Printed: 2019-10-18

Institute for Ethics and Emerging Technologies

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Scientists Cure Ebola in Monkeys — and Humans could be Next

George Dvorsky

June 17, 2012

Monkeys infected with the Ebola virus have been cured by a chemical cocktail administered 24 hours after the initial exposure. The breakthrough could eventually result in a similar human treatment for this disease, which kills up to 90% of those infected.

According to the report in Nature, researchers based at the National Microbiology Laboratory in Winnipeg, Canada, administered three different antibodies to macaques monkeys infected with the Zaire virus — the deadliest strain of Ebola, and a scourge to those living in the Democratic Republic of Congo and Gabon. The concoction, named ZMAb, was given to two monkeys 24 hours after being infected, and the other two 48 hours after infection - and all four survived without side effects. One monkey that was not treated died within five days of the infection.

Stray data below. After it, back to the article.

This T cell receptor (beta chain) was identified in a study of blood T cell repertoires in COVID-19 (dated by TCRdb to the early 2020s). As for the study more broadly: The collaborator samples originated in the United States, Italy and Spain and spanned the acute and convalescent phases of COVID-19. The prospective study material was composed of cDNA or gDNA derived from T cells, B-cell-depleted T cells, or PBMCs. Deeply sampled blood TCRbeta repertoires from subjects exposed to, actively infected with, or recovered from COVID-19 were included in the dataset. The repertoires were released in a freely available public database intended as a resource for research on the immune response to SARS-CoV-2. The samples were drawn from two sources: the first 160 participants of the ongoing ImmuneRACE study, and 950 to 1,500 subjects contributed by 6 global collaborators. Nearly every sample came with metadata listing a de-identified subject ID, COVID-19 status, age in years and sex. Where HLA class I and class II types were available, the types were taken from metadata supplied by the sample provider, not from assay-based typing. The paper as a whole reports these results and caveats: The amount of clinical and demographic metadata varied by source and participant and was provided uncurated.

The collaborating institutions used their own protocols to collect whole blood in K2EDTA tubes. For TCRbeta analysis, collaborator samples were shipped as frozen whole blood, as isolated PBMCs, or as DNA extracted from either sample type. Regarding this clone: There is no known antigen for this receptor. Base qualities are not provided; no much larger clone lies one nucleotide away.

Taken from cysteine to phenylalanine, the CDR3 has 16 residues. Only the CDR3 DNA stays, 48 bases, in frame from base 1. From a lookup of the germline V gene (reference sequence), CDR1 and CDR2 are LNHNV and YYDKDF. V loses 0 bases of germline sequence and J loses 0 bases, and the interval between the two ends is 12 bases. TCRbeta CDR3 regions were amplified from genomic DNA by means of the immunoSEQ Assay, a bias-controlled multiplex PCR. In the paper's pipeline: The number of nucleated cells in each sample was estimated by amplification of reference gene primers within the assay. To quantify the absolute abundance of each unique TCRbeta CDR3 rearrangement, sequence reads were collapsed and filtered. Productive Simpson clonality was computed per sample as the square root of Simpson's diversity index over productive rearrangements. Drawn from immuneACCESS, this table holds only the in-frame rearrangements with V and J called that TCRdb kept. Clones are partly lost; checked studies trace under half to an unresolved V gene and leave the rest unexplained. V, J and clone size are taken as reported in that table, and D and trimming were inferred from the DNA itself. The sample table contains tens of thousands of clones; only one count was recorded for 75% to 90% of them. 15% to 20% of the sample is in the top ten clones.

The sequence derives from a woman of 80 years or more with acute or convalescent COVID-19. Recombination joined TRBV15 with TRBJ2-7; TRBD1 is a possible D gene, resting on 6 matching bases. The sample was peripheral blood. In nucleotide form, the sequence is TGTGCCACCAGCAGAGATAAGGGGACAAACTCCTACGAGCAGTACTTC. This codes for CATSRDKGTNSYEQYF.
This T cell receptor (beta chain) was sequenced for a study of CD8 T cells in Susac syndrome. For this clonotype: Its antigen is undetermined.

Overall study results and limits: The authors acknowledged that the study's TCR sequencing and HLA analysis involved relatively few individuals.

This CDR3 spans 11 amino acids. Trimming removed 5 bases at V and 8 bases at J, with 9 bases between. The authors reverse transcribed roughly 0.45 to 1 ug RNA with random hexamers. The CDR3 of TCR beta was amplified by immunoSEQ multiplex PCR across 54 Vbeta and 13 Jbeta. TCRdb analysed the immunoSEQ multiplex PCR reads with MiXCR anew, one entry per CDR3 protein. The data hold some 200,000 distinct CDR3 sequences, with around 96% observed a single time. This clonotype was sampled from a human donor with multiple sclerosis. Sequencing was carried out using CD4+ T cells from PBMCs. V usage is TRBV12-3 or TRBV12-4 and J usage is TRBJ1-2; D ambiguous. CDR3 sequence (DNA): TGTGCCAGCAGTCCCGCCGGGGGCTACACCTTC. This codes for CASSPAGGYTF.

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George P. Dvorsky serves as Chair of the IEET Board of Directors and also heads our Rights of Non-Human Persons program. He is a Canadian futurist, science writer, and bioethicist. He is a contributing editor at io9 — where he writes about science, culture, and futurism — and producer of the Sentient Developments blog and podcast. He served for two terms at Humanity+ (formerly the World Transhumanist Association). George produces Sentient Developments blog and podcast.


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